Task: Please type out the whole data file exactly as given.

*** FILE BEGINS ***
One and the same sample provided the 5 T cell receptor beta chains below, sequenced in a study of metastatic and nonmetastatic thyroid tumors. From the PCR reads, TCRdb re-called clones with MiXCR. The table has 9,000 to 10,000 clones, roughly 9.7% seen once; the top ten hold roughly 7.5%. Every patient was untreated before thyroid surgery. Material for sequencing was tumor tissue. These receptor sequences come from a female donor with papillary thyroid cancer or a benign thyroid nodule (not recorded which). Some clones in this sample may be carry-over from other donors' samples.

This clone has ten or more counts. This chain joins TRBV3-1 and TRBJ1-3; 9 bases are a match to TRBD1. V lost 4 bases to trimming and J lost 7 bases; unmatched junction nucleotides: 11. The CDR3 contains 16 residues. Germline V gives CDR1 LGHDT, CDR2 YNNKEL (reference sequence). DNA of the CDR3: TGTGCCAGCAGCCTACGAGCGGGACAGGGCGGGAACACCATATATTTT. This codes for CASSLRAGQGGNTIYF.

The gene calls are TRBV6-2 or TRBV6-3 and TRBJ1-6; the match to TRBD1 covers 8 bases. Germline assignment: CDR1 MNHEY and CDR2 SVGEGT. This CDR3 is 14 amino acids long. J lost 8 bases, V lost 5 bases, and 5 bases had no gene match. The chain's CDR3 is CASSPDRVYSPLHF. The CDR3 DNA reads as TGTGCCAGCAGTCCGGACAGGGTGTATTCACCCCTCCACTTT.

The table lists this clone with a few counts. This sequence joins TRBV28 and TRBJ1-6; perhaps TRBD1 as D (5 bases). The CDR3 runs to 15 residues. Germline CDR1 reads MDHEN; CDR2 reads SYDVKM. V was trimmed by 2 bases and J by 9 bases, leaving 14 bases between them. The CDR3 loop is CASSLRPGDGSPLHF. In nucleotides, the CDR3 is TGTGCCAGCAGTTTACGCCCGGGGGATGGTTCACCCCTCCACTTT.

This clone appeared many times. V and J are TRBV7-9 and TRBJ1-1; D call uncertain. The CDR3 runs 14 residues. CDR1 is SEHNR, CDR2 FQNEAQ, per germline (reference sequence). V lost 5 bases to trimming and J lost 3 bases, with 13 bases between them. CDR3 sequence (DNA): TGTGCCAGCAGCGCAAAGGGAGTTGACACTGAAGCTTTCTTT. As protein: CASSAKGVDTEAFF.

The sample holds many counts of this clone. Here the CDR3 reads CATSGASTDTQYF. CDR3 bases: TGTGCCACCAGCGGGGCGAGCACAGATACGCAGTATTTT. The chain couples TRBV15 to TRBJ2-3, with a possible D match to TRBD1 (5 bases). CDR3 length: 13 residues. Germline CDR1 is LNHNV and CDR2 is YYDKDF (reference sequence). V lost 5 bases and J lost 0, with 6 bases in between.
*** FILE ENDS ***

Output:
One and the same sample provided the 5 T cell receptor beta chains below, sequenced in a study of metastatic and nonmetastatic thyroid tumors. From the PCR reads, TCRdb re-called clones with MiXCR. The table has 9,000 to 10,000 clones, roughly 9.7% seen once; the top ten hold roughly 7.5%. Every patient was untreated before thyroid surgery. Material for sequencing was tumor tissue. These receptor sequences come from a female donor with papillary thyroid cancer or a benign thyroid nodule (not recorded which). Some clones in this sample may be carry-over from other donors' samples.

This clone has ten or more counts. This chain joins TRBV3-1 and TRBJ1-3; 9 bases are a match to TRBD1. V lost 4 bases to trimming and J lost 7 bases; unmatched junction nucleotides: 11. The CDR3 contains 16 residues. Germline V gives CDR1 LGHDT, CDR2 YNNKEL (reference sequence). DNA of the CDR3: TGTGCCAGCAGCCTACGAGCGGGACAGGGCGGGAACACCATATATTTT. This codes for CASSLRAGQGGNTIYF.

The gene calls are TRBV6-2 or TRBV6-3 and TRBJ1-6; the match to TRBD1 covers 8 bases. Germline assignment: CDR1 MNHEY and CDR2 SVGEGT. This CDR3 is 14 amino acids long. J lost 8 bases, V lost 5 bases, and 5 bases had no gene match. The chain's CDR3 is CASSPDRVYSPLHF. The CDR3 DNA reads as TGTGCCAGCAGTCCGGACAGGGTGTATTCACCCCTCCACTTT.

The table lists this clone with a few counts. This sequence joins TRBV28 and TRBJ1-6; perhaps TRBD1 as D (5 bases). The CDR3 runs to 15 residues. Germline CDR1 reads MDHEN; CDR2 reads SYDVKM. V was trimmed by 2 bases and J by 9 bases, leaving 14 bases between them. The CDR3 loop is CASSLRPGDGSPLHF. In nucleotides, the CDR3 is TGTGCCAGCAGTTTACGCCCGGGGGATGGTTCACCCCTCCACTTT.

This clone appeared many times. V and J are TRBV7-9 and TRBJ1-1; D call uncertain. The CDR3 runs 14 residues. CDR1 is SEHNR, CDR2 FQNEAQ, per germline (reference sequence). V lost 5 bases to trimming and J lost 3 bases, with 13 bases between them. CDR3 sequence (DNA): TGTGCCAGCAGCGCAAAGGGAGTTGACACTGAAGCTTTCTTT. As protein: CASSAKGVDTEAFF.

The sample holds many counts of this clone. Here the CDR3 reads CATSGASTDTQYF. CDR3 bases: TGTGCCACCAGCGGGGCGAGCACAGATACGCAGTATTTT. The chain couples TRBV15 to TRBJ2-3, with a possible D match to TRBD1 (5 bases). CDR3 length: 13 residues. Germline CDR1 is LNHNV and CDR2 is YYDKDF (reference sequence). V lost 5 bases and J lost 0, with 6 bases in between.